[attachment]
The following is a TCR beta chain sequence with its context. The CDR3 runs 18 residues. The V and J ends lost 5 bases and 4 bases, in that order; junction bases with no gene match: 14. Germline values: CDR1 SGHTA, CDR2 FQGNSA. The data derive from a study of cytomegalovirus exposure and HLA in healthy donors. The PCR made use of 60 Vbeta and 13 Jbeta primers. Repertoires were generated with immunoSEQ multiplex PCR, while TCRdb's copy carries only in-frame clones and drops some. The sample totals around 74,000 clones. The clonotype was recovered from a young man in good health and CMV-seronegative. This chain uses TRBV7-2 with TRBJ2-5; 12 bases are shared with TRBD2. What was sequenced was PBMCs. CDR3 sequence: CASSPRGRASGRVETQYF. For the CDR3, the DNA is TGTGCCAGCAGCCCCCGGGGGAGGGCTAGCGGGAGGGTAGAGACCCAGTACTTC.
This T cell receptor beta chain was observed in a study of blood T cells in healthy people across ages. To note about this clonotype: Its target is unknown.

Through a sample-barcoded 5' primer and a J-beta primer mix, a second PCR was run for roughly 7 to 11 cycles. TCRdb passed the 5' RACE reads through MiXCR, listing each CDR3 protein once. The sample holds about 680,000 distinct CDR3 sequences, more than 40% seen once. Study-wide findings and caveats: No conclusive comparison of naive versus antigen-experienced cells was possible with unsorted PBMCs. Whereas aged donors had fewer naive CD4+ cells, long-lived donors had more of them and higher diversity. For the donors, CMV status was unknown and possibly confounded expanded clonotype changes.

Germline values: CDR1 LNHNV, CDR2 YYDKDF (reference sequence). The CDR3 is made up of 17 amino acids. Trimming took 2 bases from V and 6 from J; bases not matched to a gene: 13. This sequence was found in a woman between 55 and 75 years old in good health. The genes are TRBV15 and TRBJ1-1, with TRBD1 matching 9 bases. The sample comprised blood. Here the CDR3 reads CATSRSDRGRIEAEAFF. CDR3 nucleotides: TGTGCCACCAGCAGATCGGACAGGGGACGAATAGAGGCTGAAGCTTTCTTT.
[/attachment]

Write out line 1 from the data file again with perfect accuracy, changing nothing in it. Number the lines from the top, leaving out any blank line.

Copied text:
The following is a TCR beta chain sequence with its context. The CDR3 runs 18 residues. The V and J ends lost 5 bases and 4 bases, in that order; junction bases with no gene match: 14. Germline values: CDR1 SGHTA, CDR2 FQGNSA. The data derive from a study of cytomegalovirus exposure and HLA in healthy donors. The PCR made use of 60 Vbeta and 13 Jbeta primers. Repertoires were generated with immunoSEQ multiplex PCR, while TCRdb's copy carries only in-frame clones and drops some. The sample totals around 74,000 clones. The clonotype was recovered from a young man in good health and CMV-seronegative. This chain uses TRBV7-2 with TRBJ2-5; 12 bases are shared with TRBD2. What was sequenced was PBMCs. CDR3 sequence: CASSPRGRASGRVETQYF. For the CDR3, the DNA is TGTGCCAGCAGCCCCCGGGGGAGGGCTAGCGGGAGGGTAGAGACCCAGTACTTC.